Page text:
Background: The main purpose of this study was to explore the experience of food beliefs among mothers from Kaski district
of the Federal Democratic Republic of Nepal. In Nepal, there are few studies conducted based in the social sciences.
Aim: This study explores food beliefs among poor mothers related to feeding their offspring and the wider community’s view.
Materials and Methods: Participants were recruited from relevant community associations via a purposive sampling technique.
Fifty participants took part in seven focus group discussions to explore their food beliefs and the effect of how and what they feed
their children as well as related health-seeking behaviors. The thematic analysis identified six key themes:
beliefs about breastfeeding,
food beliefs, and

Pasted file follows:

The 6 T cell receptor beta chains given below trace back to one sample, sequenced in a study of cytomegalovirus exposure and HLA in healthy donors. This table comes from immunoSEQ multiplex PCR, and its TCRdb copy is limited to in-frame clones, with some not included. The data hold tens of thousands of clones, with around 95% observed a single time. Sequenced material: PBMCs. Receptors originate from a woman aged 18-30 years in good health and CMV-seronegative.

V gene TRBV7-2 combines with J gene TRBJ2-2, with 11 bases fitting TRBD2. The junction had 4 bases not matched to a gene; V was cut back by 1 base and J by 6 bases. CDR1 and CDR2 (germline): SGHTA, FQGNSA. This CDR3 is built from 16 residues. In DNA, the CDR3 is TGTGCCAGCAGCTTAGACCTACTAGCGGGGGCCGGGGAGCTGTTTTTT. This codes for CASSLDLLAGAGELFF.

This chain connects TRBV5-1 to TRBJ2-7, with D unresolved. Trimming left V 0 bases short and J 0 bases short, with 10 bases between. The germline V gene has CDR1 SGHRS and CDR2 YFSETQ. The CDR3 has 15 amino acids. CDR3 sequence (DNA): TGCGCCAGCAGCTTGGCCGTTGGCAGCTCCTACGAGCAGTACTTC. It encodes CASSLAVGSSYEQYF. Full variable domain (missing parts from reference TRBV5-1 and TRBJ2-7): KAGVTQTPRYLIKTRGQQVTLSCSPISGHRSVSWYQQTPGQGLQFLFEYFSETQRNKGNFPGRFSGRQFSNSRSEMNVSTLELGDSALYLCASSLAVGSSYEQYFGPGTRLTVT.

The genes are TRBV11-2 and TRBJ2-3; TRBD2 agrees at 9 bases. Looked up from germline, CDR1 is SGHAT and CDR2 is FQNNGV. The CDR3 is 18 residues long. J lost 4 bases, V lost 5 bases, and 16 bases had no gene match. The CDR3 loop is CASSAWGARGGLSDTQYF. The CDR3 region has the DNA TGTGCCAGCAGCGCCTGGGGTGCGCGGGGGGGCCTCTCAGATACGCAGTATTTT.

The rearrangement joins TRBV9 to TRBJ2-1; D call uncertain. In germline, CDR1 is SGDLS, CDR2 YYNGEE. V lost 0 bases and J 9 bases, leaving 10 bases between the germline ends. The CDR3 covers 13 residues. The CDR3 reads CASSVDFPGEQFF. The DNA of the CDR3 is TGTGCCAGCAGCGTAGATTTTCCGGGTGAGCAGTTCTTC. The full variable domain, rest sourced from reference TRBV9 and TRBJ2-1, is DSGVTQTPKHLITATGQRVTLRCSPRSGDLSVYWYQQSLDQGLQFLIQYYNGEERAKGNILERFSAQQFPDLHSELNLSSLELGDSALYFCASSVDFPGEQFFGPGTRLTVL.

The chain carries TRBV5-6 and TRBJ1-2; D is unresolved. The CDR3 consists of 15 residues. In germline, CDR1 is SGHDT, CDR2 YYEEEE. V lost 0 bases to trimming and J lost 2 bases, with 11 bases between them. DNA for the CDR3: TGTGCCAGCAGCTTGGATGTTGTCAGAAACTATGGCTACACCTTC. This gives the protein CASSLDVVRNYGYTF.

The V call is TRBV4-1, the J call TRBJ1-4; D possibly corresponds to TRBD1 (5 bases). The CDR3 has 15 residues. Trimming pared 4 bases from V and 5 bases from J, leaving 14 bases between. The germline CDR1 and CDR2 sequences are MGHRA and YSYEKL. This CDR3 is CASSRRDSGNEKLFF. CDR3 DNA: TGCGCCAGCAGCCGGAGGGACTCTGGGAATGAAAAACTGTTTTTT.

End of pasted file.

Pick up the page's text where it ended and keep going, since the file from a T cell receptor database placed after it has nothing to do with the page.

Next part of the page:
beliefs and cultural influences.
Results: Many participants thought that illiterate and underserved populations such as those which exist in Nepal are generally
exposed due to financial scarcity, poor knowledge and strongly rooted cultural practices, and beliefs. This study found ‘diversified
views’ as a major barrier (Figure 1) to food and health-seeking behaviours. Some groups recognised the negative effects of existing
beliefs and taboos. However, the spiritual healers highlighted the importance of linking beliefs with cultural and religious norms
and values. They showed the complex relationships between food and health-seeking behaviours and food recommendations with
financial status and the perceived cultural practices of society.
Conclusion: The results illustrate the need for policy-makers and health professionals to take into consideration the
environmental, social and cultural contexts of the mothers who are targeted for nutrition and food recommendations.
Keywords: Malnutrition; Beliefs; Taboos; Religion; Culture; Ethnicity; Poverty; South Asia